From this time interest in the manner in which the social environment affects educational opportunity, was reflected in major official reports on education, such as Early Leaving, Crowther, Robbins and Newsom, and led to the publication of well-known studies, e.g., Douglas, "The Home and the School," E. Frazer, "Home Environment and the School." Jackson and Marsden. "Education and the Working Class", and the writings of Bernstein which dealt with parental influence upon the modes of reasoning. All stressed the vital role of the school in determining success throughout life, and highlighted cases of children with fathers in manual oc
cupations. showing that they do not progress so well at school as others, even when equal in inherent ability.
Time and again evidence has shown that middle class people, while not fully satisfied with the information they received from school, were more vigorous in asking for it, and this was reflected in the more
satisfactory academic performance of their children. Those who lacked either the confidence to ask about their children's progress, or the verbal skill to phrase what they really meant, only too often contracted out of any stake in their children's education and attainment suffered.
Home contact proposal
The recommendations of the 1967 Plowden Report marked an attempt to deal with some of the social injustices in education and one of its findings was that parental attitudes were more important to educational performance even than home circumstances or the state of the school. The report put forward a programme for contact with children's homes. This programme has been reinforced by a pamphlet from the Department of Education and Science, "Parent-Teacher Relations in a Primary School," which contains examples of good parent-teacher relationships collected by schools inspectors throughout the country.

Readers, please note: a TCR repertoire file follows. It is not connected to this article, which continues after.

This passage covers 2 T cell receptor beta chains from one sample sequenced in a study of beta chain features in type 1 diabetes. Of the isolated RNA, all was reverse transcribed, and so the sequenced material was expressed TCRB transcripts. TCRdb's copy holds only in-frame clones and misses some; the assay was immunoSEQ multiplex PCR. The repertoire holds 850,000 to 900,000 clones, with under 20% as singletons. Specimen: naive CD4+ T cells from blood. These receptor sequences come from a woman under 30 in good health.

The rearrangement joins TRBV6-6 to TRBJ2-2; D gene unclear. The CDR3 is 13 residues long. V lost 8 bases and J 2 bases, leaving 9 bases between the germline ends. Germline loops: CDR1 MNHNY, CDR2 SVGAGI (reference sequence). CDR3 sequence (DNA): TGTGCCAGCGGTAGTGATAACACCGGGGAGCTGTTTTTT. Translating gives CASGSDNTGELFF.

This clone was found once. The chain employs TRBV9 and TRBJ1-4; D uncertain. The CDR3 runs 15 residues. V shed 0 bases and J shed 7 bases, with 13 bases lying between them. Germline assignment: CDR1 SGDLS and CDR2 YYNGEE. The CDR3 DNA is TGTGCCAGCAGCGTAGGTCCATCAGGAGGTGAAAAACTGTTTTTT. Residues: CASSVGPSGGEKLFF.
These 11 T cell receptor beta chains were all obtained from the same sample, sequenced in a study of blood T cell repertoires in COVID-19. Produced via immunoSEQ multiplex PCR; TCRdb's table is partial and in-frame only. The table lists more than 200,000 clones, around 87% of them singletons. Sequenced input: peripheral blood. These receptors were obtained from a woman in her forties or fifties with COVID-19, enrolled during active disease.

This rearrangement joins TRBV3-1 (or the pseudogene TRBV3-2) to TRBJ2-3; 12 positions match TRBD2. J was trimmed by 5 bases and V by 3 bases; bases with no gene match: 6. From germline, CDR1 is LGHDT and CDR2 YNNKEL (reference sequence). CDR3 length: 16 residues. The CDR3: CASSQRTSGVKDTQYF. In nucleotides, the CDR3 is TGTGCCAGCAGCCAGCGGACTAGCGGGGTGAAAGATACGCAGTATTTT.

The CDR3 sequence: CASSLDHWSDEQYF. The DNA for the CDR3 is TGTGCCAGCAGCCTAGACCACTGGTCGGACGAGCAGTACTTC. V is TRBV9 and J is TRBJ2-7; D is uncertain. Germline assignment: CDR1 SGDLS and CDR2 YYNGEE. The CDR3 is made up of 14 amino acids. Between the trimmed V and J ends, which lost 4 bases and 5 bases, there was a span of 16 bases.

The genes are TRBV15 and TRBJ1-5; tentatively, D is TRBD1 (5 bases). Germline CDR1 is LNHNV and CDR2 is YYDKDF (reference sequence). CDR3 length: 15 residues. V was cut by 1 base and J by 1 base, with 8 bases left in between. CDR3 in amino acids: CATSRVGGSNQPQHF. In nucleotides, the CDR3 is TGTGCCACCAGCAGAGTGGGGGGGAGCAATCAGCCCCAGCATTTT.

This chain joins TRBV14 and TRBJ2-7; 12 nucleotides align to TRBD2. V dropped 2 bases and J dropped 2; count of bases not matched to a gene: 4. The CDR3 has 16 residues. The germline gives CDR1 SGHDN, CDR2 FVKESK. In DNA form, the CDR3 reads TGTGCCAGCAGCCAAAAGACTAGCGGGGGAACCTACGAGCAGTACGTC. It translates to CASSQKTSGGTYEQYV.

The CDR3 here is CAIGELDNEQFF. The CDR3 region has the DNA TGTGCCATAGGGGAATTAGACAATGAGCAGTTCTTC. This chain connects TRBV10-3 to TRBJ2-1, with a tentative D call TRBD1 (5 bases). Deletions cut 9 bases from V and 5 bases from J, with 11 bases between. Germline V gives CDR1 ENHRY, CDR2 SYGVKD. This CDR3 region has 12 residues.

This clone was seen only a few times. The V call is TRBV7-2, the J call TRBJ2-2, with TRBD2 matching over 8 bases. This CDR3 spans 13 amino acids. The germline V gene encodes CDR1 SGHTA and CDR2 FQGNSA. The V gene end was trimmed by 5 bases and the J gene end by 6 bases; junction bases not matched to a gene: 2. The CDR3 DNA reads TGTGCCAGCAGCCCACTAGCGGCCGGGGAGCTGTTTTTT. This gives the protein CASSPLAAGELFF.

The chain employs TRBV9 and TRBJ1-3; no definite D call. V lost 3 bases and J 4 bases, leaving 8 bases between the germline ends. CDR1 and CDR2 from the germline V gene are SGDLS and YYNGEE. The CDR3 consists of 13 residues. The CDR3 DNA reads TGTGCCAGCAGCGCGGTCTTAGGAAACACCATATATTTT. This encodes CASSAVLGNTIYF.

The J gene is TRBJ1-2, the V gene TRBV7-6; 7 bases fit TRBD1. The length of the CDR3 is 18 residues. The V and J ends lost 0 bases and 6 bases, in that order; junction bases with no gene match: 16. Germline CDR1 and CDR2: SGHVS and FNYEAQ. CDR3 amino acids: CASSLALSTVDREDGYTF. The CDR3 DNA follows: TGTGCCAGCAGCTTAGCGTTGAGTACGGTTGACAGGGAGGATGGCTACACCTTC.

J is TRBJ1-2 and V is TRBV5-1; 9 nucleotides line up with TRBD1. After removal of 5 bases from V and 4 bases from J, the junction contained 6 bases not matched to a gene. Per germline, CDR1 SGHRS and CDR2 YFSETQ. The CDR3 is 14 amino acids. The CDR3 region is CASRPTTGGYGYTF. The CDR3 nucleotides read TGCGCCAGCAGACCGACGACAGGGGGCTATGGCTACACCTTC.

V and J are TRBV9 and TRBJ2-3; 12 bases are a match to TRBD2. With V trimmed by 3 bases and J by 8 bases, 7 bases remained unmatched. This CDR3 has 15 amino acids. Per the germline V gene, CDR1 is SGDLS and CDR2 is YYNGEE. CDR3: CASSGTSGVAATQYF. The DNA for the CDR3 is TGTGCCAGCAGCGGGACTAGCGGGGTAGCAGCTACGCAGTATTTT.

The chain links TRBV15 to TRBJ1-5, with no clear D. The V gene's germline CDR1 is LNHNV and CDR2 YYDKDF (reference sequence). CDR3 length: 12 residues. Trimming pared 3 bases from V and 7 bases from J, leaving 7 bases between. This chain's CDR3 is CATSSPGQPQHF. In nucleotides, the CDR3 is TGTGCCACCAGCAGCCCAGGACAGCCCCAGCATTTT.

The major problem is how to encourage more parents, especially more working class parents, to adopt those attitudes that stimulate educational performance. This task may be hard but it is not impossible, and schools by active encouragement can help. It is difficult for people to take an active interest in a subject unless they are sufficiently informed and therefore parents must know and understand what is happening in schools.
A situation in which parents see teachers only when they wish to complain or when their children are sick, or when their professional contacts are limited to one rushed and tiring day of the year, needs to be replaced. A more satisfactory arrangement, as outlined by Young and McGeeney in "Learning begins at Home." and which could be adapted according to the type of school, might include the following features:
Preliminary visits to the school by parents and child to smooth the transition stage between home and infant, junior and secondary school. These could be backed up by a booklet sent to the parents or new pupils, explaining the work done in various subjects or the curriculum, and corkstantly suggesting ways in which parents can help their children and also co-operate with the school, and containing details of school procedure on uniform, times, etc.
In the attempt to maintain contact with parents once the child has settled in, "Open Meetings" in the first and last terms of the school year, in which the head teacher adthesses parents and answers questions, would be useful if backed up by private talks with teachers.
The difficulties parents face in trying to understand methods currently used in school might be lessened by a number of discussions on teaching methods.
We have noticed an increasing number or parentpriest teacher contacts in the preparation of children for First Confession and Holy Communion and even at times, the leaving of the "when" decision to parents after consultation. But Religious Education does not stop there and
it is to be hoped that this valuable type of co-operation will spread upwards.
In most areas there would be some parents who, in spite of being made welcome, would not come to school. Here, a useful part could he played by teacher — social workers or school counsellors, i.e., teachers with social training who do less class teaching but have individual talks with pupils and visit parents at home.